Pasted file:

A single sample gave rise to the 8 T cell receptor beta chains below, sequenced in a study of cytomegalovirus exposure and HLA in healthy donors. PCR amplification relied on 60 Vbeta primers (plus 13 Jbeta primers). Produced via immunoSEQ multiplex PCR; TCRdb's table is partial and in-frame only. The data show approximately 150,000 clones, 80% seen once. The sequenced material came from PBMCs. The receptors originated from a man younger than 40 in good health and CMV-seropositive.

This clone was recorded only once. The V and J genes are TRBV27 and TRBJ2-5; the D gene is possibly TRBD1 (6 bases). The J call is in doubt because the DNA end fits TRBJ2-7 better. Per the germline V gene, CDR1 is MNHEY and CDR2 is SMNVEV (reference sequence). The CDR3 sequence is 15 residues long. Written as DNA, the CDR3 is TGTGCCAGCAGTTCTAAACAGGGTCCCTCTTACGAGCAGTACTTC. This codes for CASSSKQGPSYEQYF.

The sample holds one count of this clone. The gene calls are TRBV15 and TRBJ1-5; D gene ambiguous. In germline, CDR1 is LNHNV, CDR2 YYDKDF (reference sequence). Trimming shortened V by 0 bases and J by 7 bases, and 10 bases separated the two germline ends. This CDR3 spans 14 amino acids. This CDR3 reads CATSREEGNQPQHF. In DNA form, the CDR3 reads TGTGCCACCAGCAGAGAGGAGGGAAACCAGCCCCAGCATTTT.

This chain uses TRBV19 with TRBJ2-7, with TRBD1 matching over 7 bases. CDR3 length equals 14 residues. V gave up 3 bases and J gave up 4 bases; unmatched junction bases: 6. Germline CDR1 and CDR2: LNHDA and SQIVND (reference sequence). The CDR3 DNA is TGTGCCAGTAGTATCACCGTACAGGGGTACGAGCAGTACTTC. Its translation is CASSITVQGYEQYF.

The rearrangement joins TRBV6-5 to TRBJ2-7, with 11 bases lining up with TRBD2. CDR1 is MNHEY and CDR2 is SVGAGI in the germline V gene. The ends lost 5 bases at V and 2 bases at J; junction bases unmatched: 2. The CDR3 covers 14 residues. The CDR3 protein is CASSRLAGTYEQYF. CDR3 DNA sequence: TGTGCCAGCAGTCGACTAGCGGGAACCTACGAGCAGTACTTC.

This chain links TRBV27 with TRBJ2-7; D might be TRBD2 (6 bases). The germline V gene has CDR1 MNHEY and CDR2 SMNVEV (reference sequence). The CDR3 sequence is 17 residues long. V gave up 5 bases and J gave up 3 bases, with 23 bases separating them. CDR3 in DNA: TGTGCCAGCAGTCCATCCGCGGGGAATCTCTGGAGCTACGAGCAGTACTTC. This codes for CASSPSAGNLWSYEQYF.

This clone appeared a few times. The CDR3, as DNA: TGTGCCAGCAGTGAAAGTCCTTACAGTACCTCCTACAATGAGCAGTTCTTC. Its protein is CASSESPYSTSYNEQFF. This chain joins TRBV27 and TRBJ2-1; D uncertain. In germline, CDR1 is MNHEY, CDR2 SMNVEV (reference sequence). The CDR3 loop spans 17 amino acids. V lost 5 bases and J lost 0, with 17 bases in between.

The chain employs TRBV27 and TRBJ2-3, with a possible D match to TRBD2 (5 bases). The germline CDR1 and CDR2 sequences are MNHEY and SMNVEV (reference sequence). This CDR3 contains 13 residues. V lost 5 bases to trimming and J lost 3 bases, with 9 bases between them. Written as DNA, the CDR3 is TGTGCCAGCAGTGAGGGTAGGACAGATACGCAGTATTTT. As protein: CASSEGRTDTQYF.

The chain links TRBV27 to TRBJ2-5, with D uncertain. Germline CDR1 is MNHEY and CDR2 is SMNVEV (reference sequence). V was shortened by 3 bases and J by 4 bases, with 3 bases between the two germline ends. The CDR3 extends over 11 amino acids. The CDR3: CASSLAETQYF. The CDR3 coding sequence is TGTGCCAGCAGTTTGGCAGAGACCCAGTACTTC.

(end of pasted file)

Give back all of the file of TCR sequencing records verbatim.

A single sample gave rise to the 8 T cell receptor beta chains below, sequenced in a study of cytomegalovirus exposure and HLA in healthy donors. PCR amplification relied on 60 Vbeta primers (plus 13 Jbeta primers). Produced via immunoSEQ multiplex PCR; TCRdb's table is partial and in-frame only. The data show approximately 150,000 clones, 80% seen once. The sequenced material came from PBMCs. The receptors originated from a man younger than 40 in good health and CMV-seropositive.

This clone was recorded only once. The V and J genes are TRBV27 and TRBJ2-5; the D gene is possibly TRBD1 (6 bases). The J call is in doubt because the DNA end fits TRBJ2-7 better. Per the germline V gene, CDR1 is MNHEY and CDR2 is SMNVEV (reference sequence). The CDR3 sequence is 15 residues long. Written as DNA, the CDR3 is TGTGCCAGCAGTTCTAAACAGGGTCCCTCTTACGAGCAGTACTTC. This codes for CASSSKQGPSYEQYF.

The sample holds one count of this clone. The gene calls are TRBV15 and TRBJ1-5; D gene ambiguous. In germline, CDR1 is LNHNV, CDR2 YYDKDF (reference sequence). Trimming shortened V by 0 bases and J by 7 bases, and 10 bases separated the two germline ends. This CDR3 spans 14 amino acids. This CDR3 reads CATSREEGNQPQHF. In DNA form, the CDR3 reads TGTGCCACCAGCAGAGAGGAGGGAAACCAGCCCCAGCATTTT.

This chain uses TRBV19 with TRBJ2-7, with TRBD1 matching over 7 bases. CDR3 length equals 14 residues. V gave up 3 bases and J gave up 4 bases; unmatched junction bases: 6. Germline CDR1 and CDR2: LNHDA and SQIVND (reference sequence). The CDR3 DNA is TGTGCCAGTAGTATCACCGTACAGGGGTACGAGCAGTACTTC. Its translation is CASSITVQGYEQYF.

The rearrangement joins TRBV6-5 to TRBJ2-7, with 11 bases lining up with TRBD2. CDR1 is MNHEY and CDR2 is SVGAGI in the germline V gene. The ends lost 5 bases at V and 2 bases at J; junction bases unmatched: 2. The CDR3 covers 14 residues. The CDR3 protein is CASSRLAGTYEQYF. CDR3 DNA sequence: TGTGCCAGCAGTCGACTAGCGGGAACCTACGAGCAGTACTTC.

This chain links TRBV27 with TRBJ2-7; D might be TRBD2 (6 bases). The germline V gene has CDR1 MNHEY and CDR2 SMNVEV (reference sequence). The CDR3 sequence is 17 residues long. V gave up 5 bases and J gave up 3 bases, with 23 bases separating them. CDR3 in DNA: TGTGCCAGCAGTCCATCCGCGGGGAATCTCTGGAGCTACGAGCAGTACTTC. This codes for CASSPSAGNLWSYEQYF.

This clone appeared a few times. The CDR3, as DNA: TGTGCCAGCAGTGAAAGTCCTTACAGTACCTCCTACAATGAGCAGTTCTTC. Its protein is CASSESPYSTSYNEQFF. This chain joins TRBV27 and TRBJ2-1; D uncertain. In germline, CDR1 is MNHEY, CDR2 SMNVEV (reference sequence). The CDR3 loop spans 17 amino acids. V lost 5 bases and J lost 0, with 17 bases in between.

The chain employs TRBV27 and TRBJ2-3, with a possible D match to TRBD2 (5 bases). The germline CDR1 and CDR2 sequences are MNHEY and SMNVEV (reference sequence). This CDR3 contains 13 residues. V lost 5 bases to trimming and J lost 3 bases, with 9 bases between them. Written as DNA, the CDR3 is TGTGCCAGCAGTGAGGGTAGGACAGATACGCAGTATTTT. As protein: CASSEGRTDTQYF.

The chain links TRBV27 to TRBJ2-5, with D uncertain. Germline CDR1 is MNHEY and CDR2 is SMNVEV (reference sequence). V was shortened by 3 bases and J by 4 bases, with 3 bases between the two germline ends. The CDR3 extends over 11 amino acids. The CDR3: CASSLAETQYF. The CDR3 coding sequence is TGTGCCAGCAGTTTGGCAGAGACCCAGTACTTC.